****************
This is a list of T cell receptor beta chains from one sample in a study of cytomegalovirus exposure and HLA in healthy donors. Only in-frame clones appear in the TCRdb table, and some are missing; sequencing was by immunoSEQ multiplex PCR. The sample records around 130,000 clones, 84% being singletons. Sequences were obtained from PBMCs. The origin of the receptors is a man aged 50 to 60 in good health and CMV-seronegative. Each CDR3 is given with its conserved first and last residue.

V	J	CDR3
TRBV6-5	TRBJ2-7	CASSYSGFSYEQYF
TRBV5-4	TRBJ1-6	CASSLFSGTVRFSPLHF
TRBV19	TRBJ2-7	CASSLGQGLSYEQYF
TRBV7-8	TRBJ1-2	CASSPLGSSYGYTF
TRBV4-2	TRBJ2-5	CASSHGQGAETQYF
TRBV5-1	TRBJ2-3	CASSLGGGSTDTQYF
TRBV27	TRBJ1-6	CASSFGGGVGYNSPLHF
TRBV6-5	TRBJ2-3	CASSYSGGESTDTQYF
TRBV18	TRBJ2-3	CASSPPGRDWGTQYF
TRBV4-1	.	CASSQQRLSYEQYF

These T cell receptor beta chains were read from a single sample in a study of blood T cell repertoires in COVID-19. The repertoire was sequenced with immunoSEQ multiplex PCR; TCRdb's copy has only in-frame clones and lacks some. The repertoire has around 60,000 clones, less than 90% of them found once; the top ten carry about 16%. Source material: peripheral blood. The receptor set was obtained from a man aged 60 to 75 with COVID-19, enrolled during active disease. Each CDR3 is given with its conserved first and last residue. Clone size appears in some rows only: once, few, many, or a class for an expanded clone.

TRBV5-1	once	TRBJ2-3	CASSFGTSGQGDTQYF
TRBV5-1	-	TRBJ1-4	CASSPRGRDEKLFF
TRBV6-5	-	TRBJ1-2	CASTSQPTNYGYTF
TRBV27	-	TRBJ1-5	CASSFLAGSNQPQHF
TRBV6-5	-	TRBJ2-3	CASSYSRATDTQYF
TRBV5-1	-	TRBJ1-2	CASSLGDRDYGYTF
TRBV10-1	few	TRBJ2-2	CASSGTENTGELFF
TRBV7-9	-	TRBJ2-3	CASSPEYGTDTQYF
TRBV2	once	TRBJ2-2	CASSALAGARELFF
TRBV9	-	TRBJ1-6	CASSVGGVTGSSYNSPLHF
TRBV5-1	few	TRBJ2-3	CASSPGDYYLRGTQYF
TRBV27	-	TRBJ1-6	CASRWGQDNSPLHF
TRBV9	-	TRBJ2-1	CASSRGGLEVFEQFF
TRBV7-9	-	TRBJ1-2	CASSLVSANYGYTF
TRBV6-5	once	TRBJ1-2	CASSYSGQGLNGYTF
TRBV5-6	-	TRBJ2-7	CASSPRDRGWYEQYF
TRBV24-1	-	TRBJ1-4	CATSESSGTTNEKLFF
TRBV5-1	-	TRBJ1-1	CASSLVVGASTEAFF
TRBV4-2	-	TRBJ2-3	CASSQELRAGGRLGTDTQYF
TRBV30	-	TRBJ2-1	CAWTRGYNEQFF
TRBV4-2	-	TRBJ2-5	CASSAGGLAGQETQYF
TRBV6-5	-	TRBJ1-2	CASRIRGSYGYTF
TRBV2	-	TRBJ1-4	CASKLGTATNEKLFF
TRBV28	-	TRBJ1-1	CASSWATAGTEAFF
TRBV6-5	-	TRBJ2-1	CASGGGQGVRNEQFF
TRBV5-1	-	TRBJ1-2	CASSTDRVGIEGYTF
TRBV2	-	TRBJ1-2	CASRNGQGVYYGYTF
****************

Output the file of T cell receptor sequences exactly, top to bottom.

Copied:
This is a list of T cell receptor beta chains from one sample in a study of cytomegalovirus exposure and HLA in healthy donors. Only in-frame clones appear in the TCRdb table, and some are missing; sequencing was by immunoSEQ multiplex PCR. The sample records around 130,000 clones, 84% being singletons. Sequences were obtained from PBMCs. The origin of the receptors is a man aged 50 to 60 in good health and CMV-seronegative. Each CDR3 is given with its conserved first and last residue.

V	J	CDR3
TRBV6-5	TRBJ2-7	CASSYSGFSYEQYF
TRBV5-4	TRBJ1-6	CASSLFSGTVRFSPLHF
TRBV19	TRBJ2-7	CASSLGQGLSYEQYF
TRBV7-8	TRBJ1-2	CASSPLGSSYGYTF
TRBV4-2	TRBJ2-5	CASSHGQGAETQYF
TRBV5-1	TRBJ2-3	CASSLGGGSTDTQYF
TRBV27	TRBJ1-6	CASSFGGGVGYNSPLHF
TRBV6-5	TRBJ2-3	CASSYSGGESTDTQYF
TRBV18	TRBJ2-3	CASSPPGRDWGTQYF
TRBV4-1	.	CASSQQRLSYEQYF

These T cell receptor beta chains were read from a single sample in a study of blood T cell repertoires in COVID-19. The repertoire was sequenced with immunoSEQ multiplex PCR; TCRdb's copy has only in-frame clones and lacks some. The repertoire has around 60,000 clones, less than 90% of them found once; the top ten carry about 16%. Source material: peripheral blood. The receptor set was obtained from a man aged 60 to 75 with COVID-19, enrolled during active disease. Each CDR3 is given with its conserved first and last residue. Clone size appears in some rows only: once, few, many, or a class for an expanded clone.

TRBV5-1	once	TRBJ2-3	CASSFGTSGQGDTQYF
TRBV5-1	-	TRBJ1-4	CASSPRGRDEKLFF
TRBV6-5	-	TRBJ1-2	CASTSQPTNYGYTF
TRBV27	-	TRBJ1-5	CASSFLAGSNQPQHF
TRBV6-5	-	TRBJ2-3	CASSYSRATDTQYF
TRBV5-1	-	TRBJ1-2	CASSLGDRDYGYTF
TRBV10-1	few	TRBJ2-2	CASSGTENTGELFF
TRBV7-9	-	TRBJ2-3	CASSPEYGTDTQYF
TRBV2	once	TRBJ2-2	CASSALAGARELFF
TRBV9	-	TRBJ1-6	CASSVGGVTGSSYNSPLHF
TRBV5-1	few	TRBJ2-3	CASSPGDYYLRGTQYF
TRBV27	-	TRBJ1-6	CASRWGQDNSPLHF
TRBV9	-	TRBJ2-1	CASSRGGLEVFEQFF
TRBV7-9	-	TRBJ1-2	CASSLVSANYGYTF
TRBV6-5	once	TRBJ1-2	CASSYSGQGLNGYTF
TRBV5-6	-	TRBJ2-7	CASSPRDRGWYEQYF
TRBV24-1	-	TRBJ1-4	CATSESSGTTNEKLFF
TRBV5-1	-	TRBJ1-1	CASSLVVGASTEAFF
TRBV4-2	-	TRBJ2-3	CASSQELRAGGRLGTDTQYF
TRBV30	-	TRBJ2-1	CAWTRGYNEQFF
TRBV4-2	-	TRBJ2-5	CASSAGGLAGQETQYF
TRBV6-5	-	TRBJ1-2	CASRIRGSYGYTF
TRBV2	-	TRBJ1-4	CASKLGTATNEKLFF
TRBV28	-	TRBJ1-1	CASSWATAGTEAFF
TRBV6-5	-	TRBJ2-1	CASGGGQGVRNEQFF
TRBV5-1	-	TRBJ1-2	CASSTDRVGIEGYTF
TRBV2	-	TRBJ1-2	CASRNGQGVYYGYTF